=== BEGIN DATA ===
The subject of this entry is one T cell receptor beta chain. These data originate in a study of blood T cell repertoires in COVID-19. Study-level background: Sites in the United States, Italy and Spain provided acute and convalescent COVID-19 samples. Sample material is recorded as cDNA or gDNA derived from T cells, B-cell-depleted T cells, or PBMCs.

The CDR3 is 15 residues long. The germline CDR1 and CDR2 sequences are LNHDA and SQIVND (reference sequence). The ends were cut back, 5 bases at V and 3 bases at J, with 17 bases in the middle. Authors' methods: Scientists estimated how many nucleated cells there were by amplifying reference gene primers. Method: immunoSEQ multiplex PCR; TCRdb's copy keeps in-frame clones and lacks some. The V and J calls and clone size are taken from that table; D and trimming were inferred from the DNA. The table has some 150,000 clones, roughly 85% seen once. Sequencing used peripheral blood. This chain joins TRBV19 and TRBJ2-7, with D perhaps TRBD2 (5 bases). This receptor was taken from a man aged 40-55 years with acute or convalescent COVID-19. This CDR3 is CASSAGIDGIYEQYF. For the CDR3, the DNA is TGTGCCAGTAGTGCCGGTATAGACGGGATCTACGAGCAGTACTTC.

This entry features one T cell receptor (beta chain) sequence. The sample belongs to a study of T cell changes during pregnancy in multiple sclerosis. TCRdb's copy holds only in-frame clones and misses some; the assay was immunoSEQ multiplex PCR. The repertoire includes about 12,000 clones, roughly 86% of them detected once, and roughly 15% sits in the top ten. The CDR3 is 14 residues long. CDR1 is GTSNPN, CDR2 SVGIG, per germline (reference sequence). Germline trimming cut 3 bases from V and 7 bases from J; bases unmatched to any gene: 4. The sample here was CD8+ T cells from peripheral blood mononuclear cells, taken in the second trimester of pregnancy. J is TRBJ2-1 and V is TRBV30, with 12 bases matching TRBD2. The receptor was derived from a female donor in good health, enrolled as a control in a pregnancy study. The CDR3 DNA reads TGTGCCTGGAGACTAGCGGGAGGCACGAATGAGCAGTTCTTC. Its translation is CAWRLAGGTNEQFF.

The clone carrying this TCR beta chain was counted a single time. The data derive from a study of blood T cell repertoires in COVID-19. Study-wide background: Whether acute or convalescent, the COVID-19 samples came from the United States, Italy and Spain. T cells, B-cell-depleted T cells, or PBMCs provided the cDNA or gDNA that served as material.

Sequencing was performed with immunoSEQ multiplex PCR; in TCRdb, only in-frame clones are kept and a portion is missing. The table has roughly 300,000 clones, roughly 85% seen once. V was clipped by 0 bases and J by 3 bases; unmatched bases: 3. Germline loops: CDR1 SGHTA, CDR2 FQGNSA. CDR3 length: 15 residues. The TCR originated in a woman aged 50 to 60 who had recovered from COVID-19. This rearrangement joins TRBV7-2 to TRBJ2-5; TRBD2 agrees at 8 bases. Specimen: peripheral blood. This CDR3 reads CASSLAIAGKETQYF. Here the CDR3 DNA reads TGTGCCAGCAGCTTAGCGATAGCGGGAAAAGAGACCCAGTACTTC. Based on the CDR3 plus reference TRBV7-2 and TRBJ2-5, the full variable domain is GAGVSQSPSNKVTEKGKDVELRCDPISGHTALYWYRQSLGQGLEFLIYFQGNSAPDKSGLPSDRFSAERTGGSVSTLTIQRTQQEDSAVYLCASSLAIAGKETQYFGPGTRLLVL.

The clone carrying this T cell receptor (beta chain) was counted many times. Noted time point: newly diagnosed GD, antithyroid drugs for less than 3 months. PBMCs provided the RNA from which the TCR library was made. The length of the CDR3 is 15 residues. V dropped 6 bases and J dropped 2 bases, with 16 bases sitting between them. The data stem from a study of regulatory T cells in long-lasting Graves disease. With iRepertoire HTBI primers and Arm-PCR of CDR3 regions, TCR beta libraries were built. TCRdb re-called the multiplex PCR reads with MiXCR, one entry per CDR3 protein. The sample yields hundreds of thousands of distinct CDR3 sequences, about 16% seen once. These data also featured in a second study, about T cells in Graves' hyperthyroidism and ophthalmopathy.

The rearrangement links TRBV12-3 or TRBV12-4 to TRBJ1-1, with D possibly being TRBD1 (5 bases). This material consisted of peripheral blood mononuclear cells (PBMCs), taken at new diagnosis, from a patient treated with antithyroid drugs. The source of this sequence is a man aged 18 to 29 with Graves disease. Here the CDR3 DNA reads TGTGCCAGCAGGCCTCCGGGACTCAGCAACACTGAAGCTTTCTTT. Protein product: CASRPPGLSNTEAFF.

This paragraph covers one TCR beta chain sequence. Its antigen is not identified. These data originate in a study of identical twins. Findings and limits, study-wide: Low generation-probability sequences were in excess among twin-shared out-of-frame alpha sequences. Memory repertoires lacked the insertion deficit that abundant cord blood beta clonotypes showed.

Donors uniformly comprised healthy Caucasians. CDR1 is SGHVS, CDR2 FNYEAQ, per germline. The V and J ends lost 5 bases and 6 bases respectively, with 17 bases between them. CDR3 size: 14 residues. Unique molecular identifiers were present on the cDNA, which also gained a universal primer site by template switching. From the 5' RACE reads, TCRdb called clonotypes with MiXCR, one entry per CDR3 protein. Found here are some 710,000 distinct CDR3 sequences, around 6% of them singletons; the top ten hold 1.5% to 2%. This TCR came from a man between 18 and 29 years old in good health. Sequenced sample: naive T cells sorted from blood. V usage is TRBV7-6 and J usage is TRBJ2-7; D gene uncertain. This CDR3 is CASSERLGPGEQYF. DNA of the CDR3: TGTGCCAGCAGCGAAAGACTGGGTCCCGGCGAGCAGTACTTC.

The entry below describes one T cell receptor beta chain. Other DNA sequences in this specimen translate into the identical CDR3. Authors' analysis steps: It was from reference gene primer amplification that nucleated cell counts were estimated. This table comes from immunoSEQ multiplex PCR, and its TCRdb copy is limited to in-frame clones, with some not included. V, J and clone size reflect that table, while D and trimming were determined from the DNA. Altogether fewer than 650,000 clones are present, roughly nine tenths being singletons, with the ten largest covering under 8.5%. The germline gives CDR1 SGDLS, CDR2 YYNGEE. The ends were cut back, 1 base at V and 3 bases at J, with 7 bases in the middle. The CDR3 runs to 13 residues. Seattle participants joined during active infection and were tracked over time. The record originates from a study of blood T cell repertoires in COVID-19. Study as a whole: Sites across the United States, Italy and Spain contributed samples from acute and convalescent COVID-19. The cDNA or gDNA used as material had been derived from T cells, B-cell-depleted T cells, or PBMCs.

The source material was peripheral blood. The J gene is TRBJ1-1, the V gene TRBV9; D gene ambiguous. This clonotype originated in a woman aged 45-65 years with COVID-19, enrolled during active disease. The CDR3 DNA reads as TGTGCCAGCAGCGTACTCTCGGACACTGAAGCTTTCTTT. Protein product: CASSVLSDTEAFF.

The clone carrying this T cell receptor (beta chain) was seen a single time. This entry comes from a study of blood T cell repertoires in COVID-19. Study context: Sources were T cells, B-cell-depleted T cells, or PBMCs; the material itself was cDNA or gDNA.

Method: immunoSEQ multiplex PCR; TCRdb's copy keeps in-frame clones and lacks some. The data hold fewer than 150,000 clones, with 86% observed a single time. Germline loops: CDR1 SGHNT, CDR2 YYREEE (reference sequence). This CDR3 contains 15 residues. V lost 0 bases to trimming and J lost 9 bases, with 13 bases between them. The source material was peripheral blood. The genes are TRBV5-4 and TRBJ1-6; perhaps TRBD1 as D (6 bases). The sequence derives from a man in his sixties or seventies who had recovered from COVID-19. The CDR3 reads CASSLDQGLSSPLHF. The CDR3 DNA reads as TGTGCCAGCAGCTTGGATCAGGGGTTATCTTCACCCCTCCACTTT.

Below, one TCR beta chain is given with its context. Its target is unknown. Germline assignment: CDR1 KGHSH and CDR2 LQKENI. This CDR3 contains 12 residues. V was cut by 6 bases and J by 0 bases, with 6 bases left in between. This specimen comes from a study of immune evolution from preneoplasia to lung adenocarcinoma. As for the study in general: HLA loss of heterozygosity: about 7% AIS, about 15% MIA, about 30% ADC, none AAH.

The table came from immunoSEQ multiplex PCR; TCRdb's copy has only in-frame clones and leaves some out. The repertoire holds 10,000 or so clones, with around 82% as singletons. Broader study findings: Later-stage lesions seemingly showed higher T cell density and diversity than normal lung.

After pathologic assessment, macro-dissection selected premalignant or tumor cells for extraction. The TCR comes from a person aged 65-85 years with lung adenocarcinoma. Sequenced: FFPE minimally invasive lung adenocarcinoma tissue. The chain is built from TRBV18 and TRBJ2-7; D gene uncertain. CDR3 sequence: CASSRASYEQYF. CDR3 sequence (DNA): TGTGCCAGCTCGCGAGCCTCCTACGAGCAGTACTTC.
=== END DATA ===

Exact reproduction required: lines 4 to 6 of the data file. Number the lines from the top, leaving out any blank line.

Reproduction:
The clone carrying this TCR beta chain was counted a single time. The data derive from a study of blood T cell repertoires in COVID-19. Study-wide background: Whether acute or convalescent, the COVID-19 samples came from the United States, Italy and Spain. T cells, B-cell-depleted T cells, or PBMCs provided the cDNA or gDNA that served as material.

Sequencing was performed with immunoSEQ multiplex PCR; in TCRdb, only in-frame clones are kept and a portion is missing. The table has roughly 300,000 clones, roughly 85% seen once. V was clipped by 0 bases and J by 3 bases; unmatched bases: 3. Germline loops: CDR1 SGHTA, CDR2 FQGNSA. CDR3 length: 15 residues. The TCR originated in a woman aged 50 to 60 who had recovered from COVID-19. This rearrangement joins TRBV7-2 to TRBJ2-5; TRBD2 agrees at 8 bases. Specimen: peripheral blood. This CDR3 reads CASSLAIAGKETQYF. Here the CDR3 DNA reads TGTGCCAGCAGCTTAGCGATAGCGGGAAAAGAGACCCAGTACTTC. Based on the CDR3 plus reference TRBV7-2 and TRBJ2-5, the full variable domain is GAGVSQSPSNKVTEKGKDVELRCDPISGHTALYWYRQSLGQGLEFLIYFQGNSAPDKSGLPSDRFSAERTGGSVSTLTIQRTQQEDSAVYLCASSLAIAGKETQYFGPGTRLLVL.

The clone carrying this T cell receptor (beta chain) was counted many times. Noted time point: newly diagnosed GD, antithyroid drugs for less than 3 months. PBMCs provided the RNA from which the TCR library was made. The length of the CDR3 is 15 residues. V dropped 6 bases and J dropped 2 bases, with 16 bases sitting between them. The data stem from a study of regulatory T cells in long-lasting Graves disease. With iRepertoire HTBI primers and Arm-PCR of CDR3 regions, TCR beta libraries were built. TCRdb re-called the multiplex PCR reads with MiXCR, one entry per CDR3 protein. The sample yields hundreds of thousands of distinct CDR3 sequences, about 16% seen once. These data also featured in a second study, about T cells in Graves' hyperthyroidism and ophthalmopathy.